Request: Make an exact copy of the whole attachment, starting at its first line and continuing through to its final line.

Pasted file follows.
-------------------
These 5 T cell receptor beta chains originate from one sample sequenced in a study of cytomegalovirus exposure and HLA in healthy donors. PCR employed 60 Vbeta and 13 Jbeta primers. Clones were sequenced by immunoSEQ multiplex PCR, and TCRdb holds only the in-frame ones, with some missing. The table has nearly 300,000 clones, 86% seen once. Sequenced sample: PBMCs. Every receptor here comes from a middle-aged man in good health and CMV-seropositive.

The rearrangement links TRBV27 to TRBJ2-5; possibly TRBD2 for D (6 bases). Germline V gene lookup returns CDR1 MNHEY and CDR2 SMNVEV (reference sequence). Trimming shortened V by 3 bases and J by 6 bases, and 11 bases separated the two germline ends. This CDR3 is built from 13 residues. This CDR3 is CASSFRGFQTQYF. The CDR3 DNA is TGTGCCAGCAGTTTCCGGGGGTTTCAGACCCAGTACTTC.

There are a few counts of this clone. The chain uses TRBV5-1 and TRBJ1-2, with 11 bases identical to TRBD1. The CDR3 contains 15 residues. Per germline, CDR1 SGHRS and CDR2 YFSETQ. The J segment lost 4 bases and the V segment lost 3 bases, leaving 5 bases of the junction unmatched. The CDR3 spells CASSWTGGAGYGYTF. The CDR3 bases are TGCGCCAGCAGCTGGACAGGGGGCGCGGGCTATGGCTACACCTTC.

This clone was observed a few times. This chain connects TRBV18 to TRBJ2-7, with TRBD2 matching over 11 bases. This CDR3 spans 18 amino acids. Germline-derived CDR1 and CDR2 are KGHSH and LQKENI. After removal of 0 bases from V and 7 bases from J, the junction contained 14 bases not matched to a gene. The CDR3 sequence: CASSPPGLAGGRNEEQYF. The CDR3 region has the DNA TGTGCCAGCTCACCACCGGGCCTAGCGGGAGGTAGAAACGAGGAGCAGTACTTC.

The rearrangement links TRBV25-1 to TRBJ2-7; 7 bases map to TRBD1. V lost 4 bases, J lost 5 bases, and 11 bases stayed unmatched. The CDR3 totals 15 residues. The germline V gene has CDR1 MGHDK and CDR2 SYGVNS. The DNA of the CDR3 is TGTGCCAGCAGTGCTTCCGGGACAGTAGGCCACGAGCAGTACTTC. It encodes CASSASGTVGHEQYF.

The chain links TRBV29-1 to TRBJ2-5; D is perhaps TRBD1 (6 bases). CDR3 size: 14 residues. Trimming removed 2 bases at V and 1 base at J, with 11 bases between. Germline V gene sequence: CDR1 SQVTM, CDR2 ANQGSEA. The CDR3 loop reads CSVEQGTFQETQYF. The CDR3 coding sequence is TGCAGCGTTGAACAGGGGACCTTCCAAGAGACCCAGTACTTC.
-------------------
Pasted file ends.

These 5 T cell receptor beta chains originate from one sample sequenced in a study of cytomegalovirus exposure and HLA in healthy donors. PCR employed 60 Vbeta and 13 Jbeta primers. Clones were sequenced by immunoSEQ multiplex PCR, and TCRdb holds only the in-frame ones, with some missing. The table has nearly 300,000 clones, 86% seen once. Sequenced sample: PBMCs. Every receptor here comes from a middle-aged man in good health and CMV-seropositive.

The rearrangement links TRBV27 to TRBJ2-5; possibly TRBD2 for D (6 bases). Germline V gene lookup returns CDR1 MNHEY and CDR2 SMNVEV (reference sequence). Trimming shortened V by 3 bases and J by 6 bases, and 11 bases separated the two germline ends. This CDR3 is built from 13 residues. This CDR3 is CASSFRGFQTQYF. The CDR3 DNA is TGTGCCAGCAGTTTCCGGGGGTTTCAGACCCAGTACTTC.

There are a few counts of this clone. The chain uses TRBV5-1 and TRBJ1-2, with 11 bases identical to TRBD1. The CDR3 contains 15 residues. Per germline, CDR1 SGHRS and CDR2 YFSETQ. The J segment lost 4 bases and the V segment lost 3 bases, leaving 5 bases of the junction unmatched. The CDR3 spells CASSWTGGAGYGYTF. The CDR3 bases are TGCGCCAGCAGCTGGACAGGGGGCGCGGGCTATGGCTACACCTTC.

This clone was observed a few times. This chain connects TRBV18 to TRBJ2-7, with TRBD2 matching over 11 bases. This CDR3 spans 18 amino acids. Germline-derived CDR1 and CDR2 are KGHSH and LQKENI. After removal of 0 bases from V and 7 bases from J, the junction contained 14 bases not matched to a gene. The CDR3 sequence: CASSPPGLAGGRNEEQYF. The CDR3 region has the DNA TGTGCCAGCTCACCACCGGGCCTAGCGGGAGGTAGAAACGAGGAGCAGTACTTC.

The rearrangement links TRBV25-1 to TRBJ2-7; 7 bases map to TRBD1. V lost 4 bases, J lost 5 bases, and 11 bases stayed unmatched. The CDR3 totals 15 residues. The germline V gene has CDR1 MGHDK and CDR2 SYGVNS. The DNA of the CDR3 is TGTGCCAGCAGTGCTTCCGGGACAGTAGGCCACGAGCAGTACTTC. It encodes CASSASGTVGHEQYF.

The chain links TRBV29-1 to TRBJ2-5; D is perhaps TRBD1 (6 bases). CDR3 size: 14 residues. Trimming removed 2 bases at V and 1 base at J, with 11 bases between. Germline V gene sequence: CDR1 SQVTM, CDR2 ANQGSEA. The CDR3 loop reads CSVEQGTFQETQYF. The CDR3 coding sequence is TGCAGCGTTGAACAGGGGACCTTCCAAGAGACCCAGTACTTC.